Starting chemotherapy

We will always have time to help and support you throughout your chemotherapy treatment.

Chemotherapy at Icon

Before starting chemotherapy, we understand that you may be feeling overwhelmed and anxious. Knowing what to expect can help you prepare for treatment and ease any stress you may be experiencing.

At Icon, we believe in a personal approach to chemotherapy that matches your needs. This means that not every treatment will look the same. However, there are parts of the chemotherapy process that many people may experience.

Watch the video below to learn more about your first day of chemotherapy at Icon from our care team and patients.

Your first visit

At your first appointment, you will meet with your medical oncologist or haematologist who will talk you through your diagnosis and treatment plan.

This will depend on your type of cancer, health and preferences.

You will then meet one of our experienced nurses to discuss possible treatment side effects and how to manage them.

Make sure to ask questions to help you gain a good understanding of your diagnosis and treatment. Our team will be here to address them anytime during your treatment.

Find out what types of questions you should ask your doctor.

We encourage you to bring a loved one to your appointment. They can be there for support and can also ask any questions you may not think of. It’s normal to feel some anxiety at this time, and we are here to help you and your family work through this.

Starting chemotherapy treatment

When it’s time to start your treatment, you may have a number of tests done, including:

  • Measuring your weight and height to find out the right dose of chemotherapy
  • A blood test to ensure your blood counts are at a satisfactory level
  • Measuring your blood pressure, pulse, breathing and temperature to make sure that you are ready for treatment

Our experienced team will seat you in one of our comfortable reclining chairs while you receive your treatment. In many cases, you will have an intravenous (IV) drip inserted into your vein to help you receive your chemotherapy treatment, or you may have a temporary small tube called a central venous access device (CVAD) inserted instead. This helps the chemotherapy travel into your body. Throughout your stay, you can move around, read a book, use the free Wi-Fi or do anything else that helps you feel comfortable.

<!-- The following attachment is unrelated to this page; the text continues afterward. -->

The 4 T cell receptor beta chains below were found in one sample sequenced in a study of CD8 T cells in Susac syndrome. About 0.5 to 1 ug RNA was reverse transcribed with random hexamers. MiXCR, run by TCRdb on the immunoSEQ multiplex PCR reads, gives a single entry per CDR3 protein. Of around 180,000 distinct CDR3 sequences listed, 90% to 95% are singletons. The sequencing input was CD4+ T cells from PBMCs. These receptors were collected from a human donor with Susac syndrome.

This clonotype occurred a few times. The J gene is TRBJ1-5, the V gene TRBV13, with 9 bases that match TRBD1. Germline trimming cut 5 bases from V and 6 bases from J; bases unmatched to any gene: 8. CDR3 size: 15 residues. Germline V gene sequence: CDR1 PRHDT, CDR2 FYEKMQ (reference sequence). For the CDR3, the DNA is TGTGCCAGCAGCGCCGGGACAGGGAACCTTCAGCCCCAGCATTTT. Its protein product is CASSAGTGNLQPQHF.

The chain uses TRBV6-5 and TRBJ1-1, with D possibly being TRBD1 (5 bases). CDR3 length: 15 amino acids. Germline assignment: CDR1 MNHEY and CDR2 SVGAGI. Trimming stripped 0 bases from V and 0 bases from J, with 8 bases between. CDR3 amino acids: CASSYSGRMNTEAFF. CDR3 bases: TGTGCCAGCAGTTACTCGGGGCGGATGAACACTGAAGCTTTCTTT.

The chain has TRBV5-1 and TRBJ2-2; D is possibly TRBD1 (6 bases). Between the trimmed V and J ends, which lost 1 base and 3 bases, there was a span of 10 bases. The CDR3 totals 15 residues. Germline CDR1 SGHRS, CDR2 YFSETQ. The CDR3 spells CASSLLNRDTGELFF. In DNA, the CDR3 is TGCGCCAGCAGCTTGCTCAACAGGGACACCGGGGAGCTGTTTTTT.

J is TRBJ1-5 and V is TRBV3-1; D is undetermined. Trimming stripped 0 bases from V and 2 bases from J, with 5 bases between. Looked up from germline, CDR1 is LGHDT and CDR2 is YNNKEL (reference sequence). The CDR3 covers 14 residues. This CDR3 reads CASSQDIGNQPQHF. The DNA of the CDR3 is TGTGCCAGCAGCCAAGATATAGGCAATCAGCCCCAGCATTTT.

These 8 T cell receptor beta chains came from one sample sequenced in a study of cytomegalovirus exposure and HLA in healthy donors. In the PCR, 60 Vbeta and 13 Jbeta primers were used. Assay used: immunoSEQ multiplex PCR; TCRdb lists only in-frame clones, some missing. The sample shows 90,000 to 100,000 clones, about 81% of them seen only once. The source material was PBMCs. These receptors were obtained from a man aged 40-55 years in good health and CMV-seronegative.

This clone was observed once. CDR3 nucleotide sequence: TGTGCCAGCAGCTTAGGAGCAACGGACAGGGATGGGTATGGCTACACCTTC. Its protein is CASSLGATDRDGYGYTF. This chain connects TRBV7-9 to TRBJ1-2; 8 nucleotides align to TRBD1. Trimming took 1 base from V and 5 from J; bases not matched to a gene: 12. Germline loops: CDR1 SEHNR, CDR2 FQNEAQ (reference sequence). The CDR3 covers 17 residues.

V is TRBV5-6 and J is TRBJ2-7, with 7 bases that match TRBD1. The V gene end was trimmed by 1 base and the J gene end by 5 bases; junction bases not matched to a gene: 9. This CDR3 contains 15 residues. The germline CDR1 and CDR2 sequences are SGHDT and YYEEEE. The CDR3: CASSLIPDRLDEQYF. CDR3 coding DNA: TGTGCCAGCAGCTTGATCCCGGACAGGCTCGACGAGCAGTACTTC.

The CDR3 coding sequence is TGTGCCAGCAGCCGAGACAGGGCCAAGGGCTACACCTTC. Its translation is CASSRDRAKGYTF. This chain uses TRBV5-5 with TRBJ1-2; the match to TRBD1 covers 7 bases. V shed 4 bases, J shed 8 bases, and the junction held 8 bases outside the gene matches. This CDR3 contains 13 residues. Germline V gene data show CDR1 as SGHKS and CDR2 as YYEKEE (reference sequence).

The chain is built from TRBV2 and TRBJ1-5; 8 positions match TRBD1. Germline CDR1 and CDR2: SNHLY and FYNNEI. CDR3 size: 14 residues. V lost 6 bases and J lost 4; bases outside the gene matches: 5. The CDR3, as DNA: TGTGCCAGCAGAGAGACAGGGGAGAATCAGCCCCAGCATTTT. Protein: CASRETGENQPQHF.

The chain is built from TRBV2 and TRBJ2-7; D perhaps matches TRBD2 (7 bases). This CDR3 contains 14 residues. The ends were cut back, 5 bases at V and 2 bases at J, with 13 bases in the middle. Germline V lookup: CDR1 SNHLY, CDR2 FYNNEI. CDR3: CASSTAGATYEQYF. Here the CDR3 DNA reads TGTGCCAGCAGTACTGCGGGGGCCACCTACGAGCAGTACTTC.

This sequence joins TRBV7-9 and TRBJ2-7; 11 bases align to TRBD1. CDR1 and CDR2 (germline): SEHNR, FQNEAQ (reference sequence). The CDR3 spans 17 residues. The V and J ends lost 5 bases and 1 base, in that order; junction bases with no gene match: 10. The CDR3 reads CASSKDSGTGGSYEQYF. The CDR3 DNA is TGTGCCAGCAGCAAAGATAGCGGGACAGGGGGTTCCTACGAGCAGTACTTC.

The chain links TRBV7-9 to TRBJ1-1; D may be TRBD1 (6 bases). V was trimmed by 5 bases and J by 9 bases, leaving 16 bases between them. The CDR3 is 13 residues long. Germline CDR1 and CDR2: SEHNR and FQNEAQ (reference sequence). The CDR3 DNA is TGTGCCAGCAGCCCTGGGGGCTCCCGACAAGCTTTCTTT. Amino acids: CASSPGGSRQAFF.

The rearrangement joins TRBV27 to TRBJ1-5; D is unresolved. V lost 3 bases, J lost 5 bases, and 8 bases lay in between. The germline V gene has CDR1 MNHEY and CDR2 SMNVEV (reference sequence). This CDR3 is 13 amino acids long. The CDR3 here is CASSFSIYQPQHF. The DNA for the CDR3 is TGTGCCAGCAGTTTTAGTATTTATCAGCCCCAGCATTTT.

Depending on your treatment, you might also be given anti-nausea medication that make you feel drowsy. If this happens it is important you have a family member, friend or carer take you home. If you need help with transport please speak to our administration team, who can arrange this on your behalf.

Chemotherapy is usually given in multiple courses (cycles) for a set amount of time, or for as long as the treatment is effective. Having the treatment in cycles allows time for the healthy cells in your body to recover between treatments.

What to bringWhat to bring

Having a few personal items can make you more comfortable during treatment. Here is a checklist of things you could bring with you:

Something to read - A favourite novel or light magazine can be a calming distraction.
Mobile phone and/or laptop/tablet - Free wireless internet is available throughout our centres to help you stay connected.
Warm clothing - Loose layers will help with access for treatment and let you take clothing off or put on depending on how you’re feeling.